Background Noise: A Quiet Moment in The Last Jedi and the Power of No Score
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The Noise Today: To Score or Not To Score
Recently, some people had issue with Rian Johnson‘s Star Wars: The Last Jedi, but not for the reasons you might expect. Seems some theaters are posting warnings about a moment in the film when all goes quiet, the film, for about ten seconds, falling dead silent. I don’t want to spoil what that moment is, but it’s a pretty cool scene and is so primarily because there is no sound. Apparently some people, not so easily willing to embrace the sudden stylistic choice thought there was some technical malfunction with the cinema’s audio. It’s a little hard to believe that people would think this, but I suppose not everyone would catch on to the point Johnson was making. So let’s talk about scores that go silent and why being quiet can be the right choice.
SCORE vs SOUNDTRACK: Perhaps it’s best to start with some definitions, one that might be confusing to some. Score and soundtrack are a couple of words you hear bandied about when talking about the music to a movie, however there is a big difference between the two. The score is the music (typically orchestral) heard throughout the movie that is meant to define the mood of a scene. It sets a tone and can create an emotional connection to the action on screen and is composed specifically for the film. A soundtrack, on the other hand, is a collection of songs by various artists that also set tone and compliment a scene but instead of orchestral works are usually contemporary pop tunes that help to establish a time frame or create style. Think of Guardians of the Galaxy, a franchise with a pretty fantastic score but famous for its soundtrack. Forrest Gump is also a popular example.
DOG DAYS: Quentin Tarantino often makes movies with no score yet heavily populated by very specific soundtracks. In fact, many of his musical choices have become iconic for such, with Reservoir Dogs and Pulp Fiction probably the most well known. The music in these movies entirely defined the style, place, and – most importantly – attitude of these stories. And think how these songs, combined with the action, really fit, and even, in some cases, redefine the songs themselves. Can you even listen to Zamphir‘s The Lonely Shepard and not think of Kill Bill? Of course you can’t.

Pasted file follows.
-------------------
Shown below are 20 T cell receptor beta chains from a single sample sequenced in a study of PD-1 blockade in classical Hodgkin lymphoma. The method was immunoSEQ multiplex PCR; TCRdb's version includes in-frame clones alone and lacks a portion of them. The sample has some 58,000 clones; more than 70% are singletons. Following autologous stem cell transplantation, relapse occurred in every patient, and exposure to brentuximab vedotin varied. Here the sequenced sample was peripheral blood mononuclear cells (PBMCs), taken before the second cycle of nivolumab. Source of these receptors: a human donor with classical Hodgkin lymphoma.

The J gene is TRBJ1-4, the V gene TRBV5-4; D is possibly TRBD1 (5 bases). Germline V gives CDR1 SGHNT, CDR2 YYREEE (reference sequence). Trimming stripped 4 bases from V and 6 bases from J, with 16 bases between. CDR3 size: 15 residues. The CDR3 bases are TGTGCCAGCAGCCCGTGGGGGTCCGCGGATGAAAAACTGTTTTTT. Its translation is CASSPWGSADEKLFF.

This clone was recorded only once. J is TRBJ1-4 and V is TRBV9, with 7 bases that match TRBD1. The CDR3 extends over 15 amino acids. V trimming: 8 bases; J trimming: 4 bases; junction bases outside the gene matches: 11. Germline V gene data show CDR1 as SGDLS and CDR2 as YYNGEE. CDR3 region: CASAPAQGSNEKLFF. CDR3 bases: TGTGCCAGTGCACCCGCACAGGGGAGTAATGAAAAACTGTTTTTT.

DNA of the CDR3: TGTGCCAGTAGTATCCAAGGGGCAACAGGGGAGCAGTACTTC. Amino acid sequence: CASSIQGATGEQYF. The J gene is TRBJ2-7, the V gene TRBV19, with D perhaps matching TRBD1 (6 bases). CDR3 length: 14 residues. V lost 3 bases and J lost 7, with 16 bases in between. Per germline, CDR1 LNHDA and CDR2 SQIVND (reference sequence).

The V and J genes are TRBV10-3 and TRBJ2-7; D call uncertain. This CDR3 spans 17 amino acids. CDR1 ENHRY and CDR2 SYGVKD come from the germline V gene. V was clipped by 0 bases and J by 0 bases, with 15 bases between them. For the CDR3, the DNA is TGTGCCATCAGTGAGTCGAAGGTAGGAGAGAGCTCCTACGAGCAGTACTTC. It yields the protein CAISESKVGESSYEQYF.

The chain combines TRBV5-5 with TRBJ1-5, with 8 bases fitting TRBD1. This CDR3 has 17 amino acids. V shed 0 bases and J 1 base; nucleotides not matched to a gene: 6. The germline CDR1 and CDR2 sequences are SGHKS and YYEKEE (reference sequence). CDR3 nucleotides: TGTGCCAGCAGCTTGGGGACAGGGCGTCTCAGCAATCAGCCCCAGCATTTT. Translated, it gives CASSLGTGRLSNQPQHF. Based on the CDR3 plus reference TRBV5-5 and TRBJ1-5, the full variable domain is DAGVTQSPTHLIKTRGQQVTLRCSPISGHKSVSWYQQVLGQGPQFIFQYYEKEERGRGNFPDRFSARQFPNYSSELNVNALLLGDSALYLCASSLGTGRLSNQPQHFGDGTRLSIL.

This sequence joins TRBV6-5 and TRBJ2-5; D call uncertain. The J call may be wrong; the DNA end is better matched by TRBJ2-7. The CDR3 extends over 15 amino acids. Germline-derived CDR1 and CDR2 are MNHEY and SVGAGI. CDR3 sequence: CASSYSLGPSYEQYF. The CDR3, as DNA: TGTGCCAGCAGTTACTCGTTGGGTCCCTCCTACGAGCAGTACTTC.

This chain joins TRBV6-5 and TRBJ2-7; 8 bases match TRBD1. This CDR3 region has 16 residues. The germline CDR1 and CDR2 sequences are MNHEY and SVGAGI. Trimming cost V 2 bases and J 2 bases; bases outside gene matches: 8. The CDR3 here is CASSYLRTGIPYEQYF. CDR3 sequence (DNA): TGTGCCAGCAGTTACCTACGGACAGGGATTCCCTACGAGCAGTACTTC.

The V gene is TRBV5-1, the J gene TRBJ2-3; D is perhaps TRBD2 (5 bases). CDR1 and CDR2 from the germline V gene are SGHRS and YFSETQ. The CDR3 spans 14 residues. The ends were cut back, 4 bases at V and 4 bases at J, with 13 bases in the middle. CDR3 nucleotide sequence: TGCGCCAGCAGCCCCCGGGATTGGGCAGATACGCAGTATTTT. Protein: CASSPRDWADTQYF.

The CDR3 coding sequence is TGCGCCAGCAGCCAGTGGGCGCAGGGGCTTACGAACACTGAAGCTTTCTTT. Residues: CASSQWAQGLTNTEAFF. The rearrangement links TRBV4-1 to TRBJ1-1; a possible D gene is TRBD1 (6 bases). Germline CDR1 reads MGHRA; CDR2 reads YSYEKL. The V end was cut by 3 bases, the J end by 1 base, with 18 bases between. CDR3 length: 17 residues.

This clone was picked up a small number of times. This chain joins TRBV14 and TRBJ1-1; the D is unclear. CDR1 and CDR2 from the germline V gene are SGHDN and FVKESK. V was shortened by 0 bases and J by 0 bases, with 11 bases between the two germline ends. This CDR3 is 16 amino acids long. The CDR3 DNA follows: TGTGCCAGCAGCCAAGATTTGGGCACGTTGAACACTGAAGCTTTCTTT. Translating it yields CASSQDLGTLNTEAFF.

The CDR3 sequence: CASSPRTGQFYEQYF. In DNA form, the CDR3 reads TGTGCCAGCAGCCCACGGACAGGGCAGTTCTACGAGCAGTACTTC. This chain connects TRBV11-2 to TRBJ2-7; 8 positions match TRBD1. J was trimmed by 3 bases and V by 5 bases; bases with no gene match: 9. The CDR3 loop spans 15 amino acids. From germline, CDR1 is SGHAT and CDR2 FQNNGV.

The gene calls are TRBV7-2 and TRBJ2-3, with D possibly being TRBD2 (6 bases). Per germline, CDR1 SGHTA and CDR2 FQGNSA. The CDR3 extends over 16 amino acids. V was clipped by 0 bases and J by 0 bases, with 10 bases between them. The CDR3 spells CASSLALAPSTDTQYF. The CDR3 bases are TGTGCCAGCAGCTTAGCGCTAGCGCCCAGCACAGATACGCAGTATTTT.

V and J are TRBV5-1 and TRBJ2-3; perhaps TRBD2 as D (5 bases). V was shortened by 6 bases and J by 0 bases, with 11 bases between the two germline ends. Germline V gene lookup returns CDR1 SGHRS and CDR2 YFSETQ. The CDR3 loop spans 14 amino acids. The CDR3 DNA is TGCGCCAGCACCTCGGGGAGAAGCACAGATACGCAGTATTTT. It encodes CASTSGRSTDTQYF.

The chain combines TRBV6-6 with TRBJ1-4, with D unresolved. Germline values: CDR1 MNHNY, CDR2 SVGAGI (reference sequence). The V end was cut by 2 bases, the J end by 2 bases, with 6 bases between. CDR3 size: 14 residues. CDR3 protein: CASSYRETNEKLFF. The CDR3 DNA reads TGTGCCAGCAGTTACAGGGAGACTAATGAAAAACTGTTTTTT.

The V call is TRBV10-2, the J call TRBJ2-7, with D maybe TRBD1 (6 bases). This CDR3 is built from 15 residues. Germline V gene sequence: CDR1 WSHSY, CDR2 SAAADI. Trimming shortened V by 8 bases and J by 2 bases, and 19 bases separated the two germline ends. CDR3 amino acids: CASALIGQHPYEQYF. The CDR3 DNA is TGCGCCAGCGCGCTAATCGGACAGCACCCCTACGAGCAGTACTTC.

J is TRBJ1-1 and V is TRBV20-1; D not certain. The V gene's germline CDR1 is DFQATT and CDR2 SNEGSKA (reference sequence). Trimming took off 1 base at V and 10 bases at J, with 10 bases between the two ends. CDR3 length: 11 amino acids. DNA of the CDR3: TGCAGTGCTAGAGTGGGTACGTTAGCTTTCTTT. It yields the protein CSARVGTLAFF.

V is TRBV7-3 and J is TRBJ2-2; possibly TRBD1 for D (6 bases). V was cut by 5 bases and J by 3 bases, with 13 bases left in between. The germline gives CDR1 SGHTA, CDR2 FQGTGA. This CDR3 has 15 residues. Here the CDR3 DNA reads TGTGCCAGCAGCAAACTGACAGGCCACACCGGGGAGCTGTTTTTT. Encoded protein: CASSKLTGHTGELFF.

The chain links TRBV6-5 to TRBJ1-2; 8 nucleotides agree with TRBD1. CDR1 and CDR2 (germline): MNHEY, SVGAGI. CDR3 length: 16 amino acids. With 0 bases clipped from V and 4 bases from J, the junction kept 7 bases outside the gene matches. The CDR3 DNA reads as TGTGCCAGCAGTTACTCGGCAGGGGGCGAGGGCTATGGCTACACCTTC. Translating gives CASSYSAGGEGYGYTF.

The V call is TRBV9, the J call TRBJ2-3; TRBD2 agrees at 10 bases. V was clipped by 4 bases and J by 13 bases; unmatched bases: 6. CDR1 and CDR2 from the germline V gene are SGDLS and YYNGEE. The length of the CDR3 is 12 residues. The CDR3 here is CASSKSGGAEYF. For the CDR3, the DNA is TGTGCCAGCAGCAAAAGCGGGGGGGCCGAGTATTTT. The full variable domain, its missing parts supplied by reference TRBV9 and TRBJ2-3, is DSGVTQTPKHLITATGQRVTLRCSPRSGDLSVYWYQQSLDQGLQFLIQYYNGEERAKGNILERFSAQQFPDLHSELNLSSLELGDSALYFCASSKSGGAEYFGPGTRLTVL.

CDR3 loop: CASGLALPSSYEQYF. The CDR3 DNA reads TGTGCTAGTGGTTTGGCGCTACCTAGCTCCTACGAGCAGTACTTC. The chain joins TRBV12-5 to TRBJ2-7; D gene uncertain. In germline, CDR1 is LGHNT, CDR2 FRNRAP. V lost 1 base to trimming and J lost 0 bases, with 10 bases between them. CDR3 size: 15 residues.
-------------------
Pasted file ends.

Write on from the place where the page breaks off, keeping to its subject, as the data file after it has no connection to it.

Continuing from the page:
Many movies have gone without a score but still have music. Maybe you’re familiar with the terms ‘diegetic’ and ‘non-diegetic’. Diegetic is when a song is playing within the context of the story, meaning that the characters are aware or can hear the music playing. Think of any bar or club scene where people are talking while a DJ spin tunes. Non-diegetic is everything else, the music playing over the movie that is not heard by the characters, only us. You’re inspired by that swelling musical score while our hero takes to saving the world, but they don’t hear a single note of it. A really great movie without a score or a soundtrack is Sidney Lumet‘s classic 1975 Dog Day Afternoon, a film starring a young Al Pacino. In the movie, Pacino plays a character who, with a partner, attempts to rob a bank, though things quickly fall apart. It’s a modern cinema masterpiece that uses no musical cues to stage tension or mood, relying entirely on the story and personalities to do so. The film does feature diegetic songs though, tunes that are heard on various radios throughout the movie. Music like this can add realism to a film and even sometimes be a subtle hint at the mood. Or not so subtle. Think of Tom Cruise in Jerry Maguire when he finally tunes his car radio to Free Fallin’ by Tom Petty and starts singing along. That’s diegetic music at its best.
NUCLEAR THREAT: For me, one of the best uses of this, where the film has no score or soundtrack but does feature diegetic music is James Bridges‘ 1979 controversial film, The China Syndrome, a thriller about a possible nuclear meltdown at a power plant and the coverup that follows. It stars Jane Fonda, Michael Douglas and Jack Lemon and is one of the most nerve-wracking movies ever made. Interestingly enough, it was originally scored by composer Michael Small, but was ultimately rejected by the director who wanted to have an entirely realistic approach to the movie. It was a smart choice, given outcome.
The absence of music somehow makes a clear delineation between our accepted ‘fantasy’ of a movie experience and a sort of authenticity that comes without it. Alfred Hitchcock‘s 1948 chiller Rope feels very much like a stage play, the long one-take aspect combined with no music making it almost unnervingly raw and ‘real’. You don’t even miss the fact that there is no score. In fact, that it doesn’t only makes it that much more affecting. The recent Two Days, One Night (2014), from directors Jean-Pierre and Luc Dardenne and starring Marion Cotillard is a riveting drama where the brothers build tensions through a slow burn of character development, entirely devoid of music, and again, the audience is barely aware of its absence. There are many others.
Getting back to The Last Jedi, what I like best about Johnson’s choice to cut sound at this crucial moment is how daring it is. Here’s a franchise that revels in its excess and adventure, John Williams‘ treasured score easily one of the greatest musical compositions in cinema or otherwise, and Johnson here builds to an explosive moment that would seem primed for a rousing boom from an orchestra and then strips it away entirely, leaving this ear-ringing vacuum of silence, forcing us to stare in awe at what has happened and the consequences of such with no help from sound. That’s bold. When you watch this movie (again), let these ten seconds work as they should and realize how powerful silence can be in a medium built in opposite. Silence is golden.
What do you think? Thanks for reading and share your thoughts below.